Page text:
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After a difficult year in healthcare, our members highlight MMS’s everincreasing value “I appreciate the advocacy provided by Memphis Medical Society. The focus on high quality medicine, practice support, and community involvement are just a few of the qualities that MMS espouse, which garner pride from being a member. I have professionally grown as a direct result of MMS involvement. I would strongly encourage all Shelby County physicians to join The Memphis Medical Society! Make your voices count!” Dale Criner, M.D., MBA, FAAFP Chairman, Dept. of Emergency Medicine Emergency Department Medical Director St. Francis Hospital-Bartlett Affiliate Asst. Prof. of Medicine, UTHSC, Dept. Of Medicine
“My involvement in organized medicine particularly the Memphis Medical Society is very selfish. Particularly, as more physicians become employed, and legislative mandates and pressures become increasingly stronger, the Memphis Medical Society is the only place that truly nurtures the physician patient relationship. As legislative mandates and continued adherence to hospital metrics on performance intrude on our ability as physicians to care for patients, it is extraordinarily helpful to have a broad section of the Memphis medical community from which to draw to keep these intrusions at arm’s length. Coupled with the ability to have access to community decision makers to shape and drive pertinent health care policy provides a value year after year. Like insurance, I do not like the premium; however, I love the security of coverage during uncertainty.” O. Lee Berkenstock, M.D., FAAFP OLBHealthcare, PLLC 13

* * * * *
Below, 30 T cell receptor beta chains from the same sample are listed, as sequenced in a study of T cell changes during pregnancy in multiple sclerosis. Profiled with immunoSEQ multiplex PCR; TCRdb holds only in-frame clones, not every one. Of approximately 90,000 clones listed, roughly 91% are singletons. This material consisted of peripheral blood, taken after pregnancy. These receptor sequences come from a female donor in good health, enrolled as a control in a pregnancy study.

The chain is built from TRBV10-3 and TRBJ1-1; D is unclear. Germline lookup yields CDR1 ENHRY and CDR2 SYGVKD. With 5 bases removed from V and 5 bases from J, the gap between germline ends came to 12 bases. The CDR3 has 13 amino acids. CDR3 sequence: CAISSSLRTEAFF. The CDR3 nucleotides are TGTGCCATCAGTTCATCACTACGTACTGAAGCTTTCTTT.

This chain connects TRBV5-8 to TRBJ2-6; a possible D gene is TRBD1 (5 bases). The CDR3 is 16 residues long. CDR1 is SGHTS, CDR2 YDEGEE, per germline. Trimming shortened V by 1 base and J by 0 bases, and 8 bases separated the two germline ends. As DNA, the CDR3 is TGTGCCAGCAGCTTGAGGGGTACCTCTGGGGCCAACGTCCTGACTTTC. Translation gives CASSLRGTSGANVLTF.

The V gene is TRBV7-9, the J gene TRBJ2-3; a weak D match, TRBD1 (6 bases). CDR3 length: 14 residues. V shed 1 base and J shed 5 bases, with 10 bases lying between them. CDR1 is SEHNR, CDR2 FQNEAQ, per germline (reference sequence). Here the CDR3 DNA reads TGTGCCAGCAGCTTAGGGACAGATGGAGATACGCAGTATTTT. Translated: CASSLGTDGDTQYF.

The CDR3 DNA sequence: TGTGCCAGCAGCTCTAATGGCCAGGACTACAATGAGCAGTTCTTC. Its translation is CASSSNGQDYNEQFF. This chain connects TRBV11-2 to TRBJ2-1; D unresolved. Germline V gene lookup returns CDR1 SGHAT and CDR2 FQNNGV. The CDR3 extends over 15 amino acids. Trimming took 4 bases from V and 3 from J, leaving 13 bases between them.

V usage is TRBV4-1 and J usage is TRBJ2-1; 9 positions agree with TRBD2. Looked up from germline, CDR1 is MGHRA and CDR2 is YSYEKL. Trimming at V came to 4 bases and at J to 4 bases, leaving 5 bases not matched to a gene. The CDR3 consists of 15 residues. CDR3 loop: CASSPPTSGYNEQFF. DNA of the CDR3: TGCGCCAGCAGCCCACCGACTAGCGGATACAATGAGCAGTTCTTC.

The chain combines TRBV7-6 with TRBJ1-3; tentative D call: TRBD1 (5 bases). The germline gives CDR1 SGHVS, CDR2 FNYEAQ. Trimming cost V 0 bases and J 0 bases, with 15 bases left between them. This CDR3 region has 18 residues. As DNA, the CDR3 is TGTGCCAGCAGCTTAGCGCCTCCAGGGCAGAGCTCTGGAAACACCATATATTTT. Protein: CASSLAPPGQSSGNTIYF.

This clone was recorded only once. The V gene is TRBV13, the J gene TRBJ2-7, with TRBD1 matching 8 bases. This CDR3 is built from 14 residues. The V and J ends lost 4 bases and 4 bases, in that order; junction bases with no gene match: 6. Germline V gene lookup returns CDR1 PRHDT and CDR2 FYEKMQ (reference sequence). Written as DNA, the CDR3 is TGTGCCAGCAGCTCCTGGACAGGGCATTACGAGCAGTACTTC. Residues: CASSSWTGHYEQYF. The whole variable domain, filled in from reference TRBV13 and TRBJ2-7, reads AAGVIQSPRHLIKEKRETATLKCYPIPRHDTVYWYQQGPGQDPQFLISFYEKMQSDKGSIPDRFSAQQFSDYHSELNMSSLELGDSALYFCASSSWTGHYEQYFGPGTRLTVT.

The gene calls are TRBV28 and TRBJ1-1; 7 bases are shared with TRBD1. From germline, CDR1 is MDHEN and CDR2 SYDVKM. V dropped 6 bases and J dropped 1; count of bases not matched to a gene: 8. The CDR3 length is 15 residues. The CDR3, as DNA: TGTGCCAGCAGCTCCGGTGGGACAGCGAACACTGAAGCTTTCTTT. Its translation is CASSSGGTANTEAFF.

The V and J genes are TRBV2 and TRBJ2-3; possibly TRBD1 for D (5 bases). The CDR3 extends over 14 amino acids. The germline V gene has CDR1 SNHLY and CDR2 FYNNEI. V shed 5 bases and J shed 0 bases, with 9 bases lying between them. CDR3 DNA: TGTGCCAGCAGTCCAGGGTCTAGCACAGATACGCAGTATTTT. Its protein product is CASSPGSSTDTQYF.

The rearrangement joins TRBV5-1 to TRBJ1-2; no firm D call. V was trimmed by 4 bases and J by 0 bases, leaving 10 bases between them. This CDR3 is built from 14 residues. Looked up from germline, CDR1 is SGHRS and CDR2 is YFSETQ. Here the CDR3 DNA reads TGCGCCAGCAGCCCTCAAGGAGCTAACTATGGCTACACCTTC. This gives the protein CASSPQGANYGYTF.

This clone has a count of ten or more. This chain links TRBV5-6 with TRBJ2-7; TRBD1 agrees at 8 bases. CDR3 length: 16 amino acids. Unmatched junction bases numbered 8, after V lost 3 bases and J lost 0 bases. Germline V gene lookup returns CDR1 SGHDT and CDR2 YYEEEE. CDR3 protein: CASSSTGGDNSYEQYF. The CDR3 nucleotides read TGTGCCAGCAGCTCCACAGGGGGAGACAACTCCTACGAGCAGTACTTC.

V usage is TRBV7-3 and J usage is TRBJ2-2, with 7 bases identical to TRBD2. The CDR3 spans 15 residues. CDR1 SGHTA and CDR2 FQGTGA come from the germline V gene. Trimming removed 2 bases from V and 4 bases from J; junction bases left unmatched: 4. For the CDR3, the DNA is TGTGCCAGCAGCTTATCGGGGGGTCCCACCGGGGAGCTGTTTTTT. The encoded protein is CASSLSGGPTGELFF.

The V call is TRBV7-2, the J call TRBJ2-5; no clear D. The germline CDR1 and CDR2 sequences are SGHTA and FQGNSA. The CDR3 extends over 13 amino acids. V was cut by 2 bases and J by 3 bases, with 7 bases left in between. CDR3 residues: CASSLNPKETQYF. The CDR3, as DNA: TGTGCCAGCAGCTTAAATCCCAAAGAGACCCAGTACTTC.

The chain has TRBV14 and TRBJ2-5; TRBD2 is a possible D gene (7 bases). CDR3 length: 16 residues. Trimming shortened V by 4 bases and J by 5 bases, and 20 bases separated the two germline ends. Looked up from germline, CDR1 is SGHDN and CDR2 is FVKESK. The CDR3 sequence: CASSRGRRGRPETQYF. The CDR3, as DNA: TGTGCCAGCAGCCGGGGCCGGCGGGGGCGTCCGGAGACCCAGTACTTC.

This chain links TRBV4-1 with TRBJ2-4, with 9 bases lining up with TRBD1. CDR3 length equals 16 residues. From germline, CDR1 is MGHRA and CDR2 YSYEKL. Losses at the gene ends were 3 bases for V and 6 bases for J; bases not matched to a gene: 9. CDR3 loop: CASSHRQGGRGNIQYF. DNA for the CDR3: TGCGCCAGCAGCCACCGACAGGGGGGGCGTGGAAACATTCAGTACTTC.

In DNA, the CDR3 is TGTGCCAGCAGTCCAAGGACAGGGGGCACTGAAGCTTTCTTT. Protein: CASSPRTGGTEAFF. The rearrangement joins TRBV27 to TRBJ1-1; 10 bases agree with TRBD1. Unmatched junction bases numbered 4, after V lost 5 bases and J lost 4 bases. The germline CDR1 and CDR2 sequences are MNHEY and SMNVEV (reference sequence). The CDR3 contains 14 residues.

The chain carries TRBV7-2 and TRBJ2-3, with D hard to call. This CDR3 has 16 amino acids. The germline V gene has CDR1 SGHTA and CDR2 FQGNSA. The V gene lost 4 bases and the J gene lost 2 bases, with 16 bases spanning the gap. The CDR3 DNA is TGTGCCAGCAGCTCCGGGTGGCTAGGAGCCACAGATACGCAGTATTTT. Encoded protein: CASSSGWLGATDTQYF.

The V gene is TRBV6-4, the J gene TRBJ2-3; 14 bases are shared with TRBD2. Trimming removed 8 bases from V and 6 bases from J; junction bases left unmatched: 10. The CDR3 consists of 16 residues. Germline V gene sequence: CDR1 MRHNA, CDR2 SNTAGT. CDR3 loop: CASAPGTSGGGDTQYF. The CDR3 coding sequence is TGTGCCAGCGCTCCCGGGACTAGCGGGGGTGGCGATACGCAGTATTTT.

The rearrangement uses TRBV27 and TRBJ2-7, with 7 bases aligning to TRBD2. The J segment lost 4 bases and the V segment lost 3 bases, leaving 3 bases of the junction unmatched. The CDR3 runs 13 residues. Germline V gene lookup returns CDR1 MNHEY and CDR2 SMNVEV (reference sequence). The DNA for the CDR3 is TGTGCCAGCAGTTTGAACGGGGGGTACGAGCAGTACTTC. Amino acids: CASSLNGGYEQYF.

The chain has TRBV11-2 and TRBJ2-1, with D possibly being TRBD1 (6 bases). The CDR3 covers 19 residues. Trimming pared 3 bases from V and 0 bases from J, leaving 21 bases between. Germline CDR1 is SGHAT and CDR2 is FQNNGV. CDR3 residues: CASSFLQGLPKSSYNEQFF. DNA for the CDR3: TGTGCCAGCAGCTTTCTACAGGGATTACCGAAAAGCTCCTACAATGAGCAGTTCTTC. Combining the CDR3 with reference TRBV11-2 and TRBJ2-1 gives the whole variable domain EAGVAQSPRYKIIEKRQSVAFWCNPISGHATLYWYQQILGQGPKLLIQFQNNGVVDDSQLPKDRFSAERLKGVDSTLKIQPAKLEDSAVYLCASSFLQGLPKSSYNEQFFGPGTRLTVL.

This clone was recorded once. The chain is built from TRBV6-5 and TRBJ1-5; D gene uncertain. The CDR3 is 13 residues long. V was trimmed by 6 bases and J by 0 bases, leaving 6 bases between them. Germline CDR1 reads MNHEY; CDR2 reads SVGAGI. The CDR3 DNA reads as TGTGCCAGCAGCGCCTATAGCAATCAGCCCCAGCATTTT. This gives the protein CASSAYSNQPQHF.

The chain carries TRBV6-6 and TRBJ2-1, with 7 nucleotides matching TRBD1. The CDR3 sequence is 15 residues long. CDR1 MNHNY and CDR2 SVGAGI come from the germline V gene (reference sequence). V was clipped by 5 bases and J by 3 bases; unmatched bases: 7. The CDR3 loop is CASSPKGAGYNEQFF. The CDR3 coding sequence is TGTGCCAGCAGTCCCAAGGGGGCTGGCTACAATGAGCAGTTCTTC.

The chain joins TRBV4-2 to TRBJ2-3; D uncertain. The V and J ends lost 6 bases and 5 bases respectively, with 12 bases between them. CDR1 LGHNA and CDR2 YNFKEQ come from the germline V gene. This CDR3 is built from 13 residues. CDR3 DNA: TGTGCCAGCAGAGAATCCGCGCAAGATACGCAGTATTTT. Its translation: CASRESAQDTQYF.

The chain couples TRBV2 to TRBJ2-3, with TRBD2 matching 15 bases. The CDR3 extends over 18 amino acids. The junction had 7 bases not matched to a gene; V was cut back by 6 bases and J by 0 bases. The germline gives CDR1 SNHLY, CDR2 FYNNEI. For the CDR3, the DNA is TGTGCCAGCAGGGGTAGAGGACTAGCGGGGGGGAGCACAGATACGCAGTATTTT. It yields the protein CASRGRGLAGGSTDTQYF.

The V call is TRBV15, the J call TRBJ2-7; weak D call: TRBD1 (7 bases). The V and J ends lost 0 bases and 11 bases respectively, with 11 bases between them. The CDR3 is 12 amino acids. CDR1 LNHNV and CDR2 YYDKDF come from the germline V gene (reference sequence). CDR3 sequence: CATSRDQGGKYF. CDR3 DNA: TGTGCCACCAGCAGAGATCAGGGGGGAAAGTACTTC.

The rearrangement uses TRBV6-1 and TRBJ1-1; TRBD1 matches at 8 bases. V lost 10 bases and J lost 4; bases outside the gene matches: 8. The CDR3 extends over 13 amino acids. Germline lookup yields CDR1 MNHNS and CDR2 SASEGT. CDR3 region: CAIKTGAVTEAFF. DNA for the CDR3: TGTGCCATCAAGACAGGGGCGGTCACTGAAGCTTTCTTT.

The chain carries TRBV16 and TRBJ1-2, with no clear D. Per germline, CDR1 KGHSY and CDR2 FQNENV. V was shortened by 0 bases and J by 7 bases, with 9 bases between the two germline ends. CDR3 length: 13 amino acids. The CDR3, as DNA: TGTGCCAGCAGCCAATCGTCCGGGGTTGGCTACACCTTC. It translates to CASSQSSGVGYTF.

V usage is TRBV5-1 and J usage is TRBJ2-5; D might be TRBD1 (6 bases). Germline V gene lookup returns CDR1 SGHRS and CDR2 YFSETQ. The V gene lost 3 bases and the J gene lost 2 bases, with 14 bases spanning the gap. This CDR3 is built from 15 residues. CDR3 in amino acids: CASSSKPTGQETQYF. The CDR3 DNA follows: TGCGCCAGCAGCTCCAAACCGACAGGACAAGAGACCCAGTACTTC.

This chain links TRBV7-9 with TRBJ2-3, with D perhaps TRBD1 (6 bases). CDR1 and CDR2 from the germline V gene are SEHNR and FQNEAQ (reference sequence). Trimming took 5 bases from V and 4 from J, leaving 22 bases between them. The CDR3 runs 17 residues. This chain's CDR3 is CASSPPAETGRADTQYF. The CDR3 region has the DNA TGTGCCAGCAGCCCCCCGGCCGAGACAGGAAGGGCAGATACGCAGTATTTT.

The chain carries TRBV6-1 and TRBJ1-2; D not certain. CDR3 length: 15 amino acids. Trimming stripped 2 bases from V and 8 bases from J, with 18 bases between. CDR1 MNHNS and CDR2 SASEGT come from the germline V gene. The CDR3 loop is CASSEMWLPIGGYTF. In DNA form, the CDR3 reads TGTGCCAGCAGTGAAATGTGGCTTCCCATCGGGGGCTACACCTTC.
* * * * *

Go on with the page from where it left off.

“Memphis Medical Society (MMS) is a place where we all come together to work for our community. Whether we are working to help our patients, our medical students, our resident physicians or other Memphis practicing physicians take the best care of our Memphis community. We work to help our legislators understand the challenges that our patients face. We help the legislators understand that taking care of patients is a team sport and when we all don’t have our “A” game, we all lose. MMS works to assure we all have access to PPE and access to vaccines. MMS also works to assure that if needed, our members have counselors available to prevent burnout. I am proud to be a member and serve in whatever way that I can.” Catherine Womack, M.D. Associate Dean of Student Affairs and Admissions for the College of Medicine, UTHSC “I joined the Memphis Medical Society the year I started practice on the advice of several experienced physicians. They all felt that membership provided legitimacy to a physician’s practice. I attended a few meetings and met numerous physicians from various specialties in a setting outside of the office and hospital. They demonstrated to me what professional collegiality was, regardless of specialty or hospital affiliation. Through the years, the Memphis Medical Society has helped me with contacts, consults, financial and legal advice. The Society has also provided platforms for professional growth and for improving the care of my patients. It has given me the opportunity to serve my colleagues in the medical profession. I strongly encourage any physician who practices locally to join the Memphis Medical Society. Your membership will help you, your patients and your fellow physicians. Wiley Robinson, M.D., FHM 14